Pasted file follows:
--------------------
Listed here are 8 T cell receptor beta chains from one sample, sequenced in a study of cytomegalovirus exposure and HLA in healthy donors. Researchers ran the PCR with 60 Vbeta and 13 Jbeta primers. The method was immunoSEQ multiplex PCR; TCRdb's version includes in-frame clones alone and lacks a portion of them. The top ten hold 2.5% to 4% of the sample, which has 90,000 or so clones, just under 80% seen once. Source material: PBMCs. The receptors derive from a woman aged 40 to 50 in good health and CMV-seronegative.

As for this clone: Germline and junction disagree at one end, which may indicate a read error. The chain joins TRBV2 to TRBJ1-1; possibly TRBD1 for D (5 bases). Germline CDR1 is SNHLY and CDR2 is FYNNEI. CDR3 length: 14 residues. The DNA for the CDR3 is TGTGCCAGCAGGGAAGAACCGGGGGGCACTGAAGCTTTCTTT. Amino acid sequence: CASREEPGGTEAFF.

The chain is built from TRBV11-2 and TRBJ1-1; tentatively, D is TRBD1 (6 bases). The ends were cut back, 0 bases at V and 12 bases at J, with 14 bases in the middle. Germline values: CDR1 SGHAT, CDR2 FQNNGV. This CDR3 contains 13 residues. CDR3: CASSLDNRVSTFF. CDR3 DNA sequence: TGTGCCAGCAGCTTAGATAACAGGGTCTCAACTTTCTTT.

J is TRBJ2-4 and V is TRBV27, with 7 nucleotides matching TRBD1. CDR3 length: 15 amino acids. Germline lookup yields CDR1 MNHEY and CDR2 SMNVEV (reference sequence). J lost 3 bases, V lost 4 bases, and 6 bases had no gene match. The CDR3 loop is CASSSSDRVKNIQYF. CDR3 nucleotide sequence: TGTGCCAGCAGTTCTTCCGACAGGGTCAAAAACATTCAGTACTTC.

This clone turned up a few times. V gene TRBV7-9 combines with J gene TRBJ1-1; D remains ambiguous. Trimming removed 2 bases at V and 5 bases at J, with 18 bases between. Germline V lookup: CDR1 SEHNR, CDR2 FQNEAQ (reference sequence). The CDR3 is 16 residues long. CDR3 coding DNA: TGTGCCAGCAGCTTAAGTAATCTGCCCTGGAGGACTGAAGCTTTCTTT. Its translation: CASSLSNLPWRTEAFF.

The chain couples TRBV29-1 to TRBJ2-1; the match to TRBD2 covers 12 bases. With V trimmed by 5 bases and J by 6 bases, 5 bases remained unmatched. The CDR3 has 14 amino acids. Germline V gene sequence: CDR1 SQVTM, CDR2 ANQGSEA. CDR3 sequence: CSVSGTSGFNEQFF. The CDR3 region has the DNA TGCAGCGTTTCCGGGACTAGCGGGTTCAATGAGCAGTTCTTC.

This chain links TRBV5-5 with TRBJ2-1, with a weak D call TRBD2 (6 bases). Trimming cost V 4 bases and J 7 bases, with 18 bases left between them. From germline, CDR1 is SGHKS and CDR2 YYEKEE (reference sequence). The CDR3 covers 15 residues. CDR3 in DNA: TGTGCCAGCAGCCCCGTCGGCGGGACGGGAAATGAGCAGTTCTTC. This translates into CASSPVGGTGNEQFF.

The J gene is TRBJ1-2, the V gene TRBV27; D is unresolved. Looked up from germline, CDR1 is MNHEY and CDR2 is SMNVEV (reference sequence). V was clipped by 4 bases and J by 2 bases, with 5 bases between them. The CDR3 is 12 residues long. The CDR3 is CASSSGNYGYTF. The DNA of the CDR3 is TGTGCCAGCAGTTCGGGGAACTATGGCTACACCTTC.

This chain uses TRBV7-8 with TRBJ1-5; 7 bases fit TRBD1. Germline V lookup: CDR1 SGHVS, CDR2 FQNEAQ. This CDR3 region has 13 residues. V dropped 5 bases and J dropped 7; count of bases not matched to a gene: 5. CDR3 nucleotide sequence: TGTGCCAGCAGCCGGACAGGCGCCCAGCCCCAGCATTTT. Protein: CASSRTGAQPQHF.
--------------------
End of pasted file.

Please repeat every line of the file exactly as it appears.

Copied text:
Listed here are 8 T cell receptor beta chains from one sample, sequenced in a study of cytomegalovirus exposure and HLA in healthy donors. Researchers ran the PCR with 60 Vbeta and 13 Jbeta primers. The method was immunoSEQ multiplex PCR; TCRdb's version includes in-frame clones alone and lacks a portion of them. The top ten hold 2.5% to 4% of the sample, which has 90,000 or so clones, just under 80% seen once. Source material: PBMCs. The receptors derive from a woman aged 40 to 50 in good health and CMV-seronegative.

As for this clone: Germline and junction disagree at one end, which may indicate a read error. The chain joins TRBV2 to TRBJ1-1; possibly TRBD1 for D (5 bases). Germline CDR1 is SNHLY and CDR2 is FYNNEI. CDR3 length: 14 residues. The DNA for the CDR3 is TGTGCCAGCAGGGAAGAACCGGGGGGCACTGAAGCTTTCTTT. Amino acid sequence: CASREEPGGTEAFF.

The chain is built from TRBV11-2 and TRBJ1-1; tentatively, D is TRBD1 (6 bases). The ends were cut back, 0 bases at V and 12 bases at J, with 14 bases in the middle. Germline values: CDR1 SGHAT, CDR2 FQNNGV. This CDR3 contains 13 residues. CDR3: CASSLDNRVSTFF. CDR3 DNA sequence: TGTGCCAGCAGCTTAGATAACAGGGTCTCAACTTTCTTT.

J is TRBJ2-4 and V is TRBV27, with 7 nucleotides matching TRBD1. CDR3 length: 15 amino acids. Germline lookup yields CDR1 MNHEY and CDR2 SMNVEV (reference sequence). J lost 3 bases, V lost 4 bases, and 6 bases had no gene match. The CDR3 loop is CASSSSDRVKNIQYF. CDR3 nucleotide sequence: TGTGCCAGCAGTTCTTCCGACAGGGTCAAAAACATTCAGTACTTC.

This clone turned up a few times. V gene TRBV7-9 combines with J gene TRBJ1-1; D remains ambiguous. Trimming removed 2 bases at V and 5 bases at J, with 18 bases between. Germline V lookup: CDR1 SEHNR, CDR2 FQNEAQ (reference sequence). The CDR3 is 16 residues long. CDR3 coding DNA: TGTGCCAGCAGCTTAAGTAATCTGCCCTGGAGGACTGAAGCTTTCTTT. Its translation: CASSLSNLPWRTEAFF.

The chain couples TRBV29-1 to TRBJ2-1; the match to TRBD2 covers 12 bases. With V trimmed by 5 bases and J by 6 bases, 5 bases remained unmatched. The CDR3 has 14 amino acids. Germline V gene sequence: CDR1 SQVTM, CDR2 ANQGSEA. CDR3 sequence: CSVSGTSGFNEQFF. The CDR3 region has the DNA TGCAGCGTTTCCGGGACTAGCGGGTTCAATGAGCAGTTCTTC.

This chain links TRBV5-5 with TRBJ2-1, with a weak D call TRBD2 (6 bases). Trimming cost V 4 bases and J 7 bases, with 18 bases left between them. From germline, CDR1 is SGHKS and CDR2 YYEKEE (reference sequence). The CDR3 covers 15 residues. CDR3 in DNA: TGTGCCAGCAGCCCCGTCGGCGGGACGGGAAATGAGCAGTTCTTC. This translates into CASSPVGGTGNEQFF.

The J gene is TRBJ1-2, the V gene TRBV27; D is unresolved. Looked up from germline, CDR1 is MNHEY and CDR2 is SMNVEV (reference sequence). V was clipped by 4 bases and J by 2 bases, with 5 bases between them. The CDR3 is 12 residues long. The CDR3 is CASSSGNYGYTF. The DNA of the CDR3 is TGTGCCAGCAGTTCGGGGAACTATGGCTACACCTTC.

This chain uses TRBV7-8 with TRBJ1-5; 7 bases fit TRBD1. Germline V lookup: CDR1 SGHVS, CDR2 FQNEAQ. This CDR3 region has 13 residues. V dropped 5 bases and J dropped 7; count of bases not matched to a gene: 5. CDR3 nucleotide sequence: TGTGCCAGCAGCCGGACAGGCGCCCAGCCCCAGCATTTT. Protein: CASSRTGAQPQHF.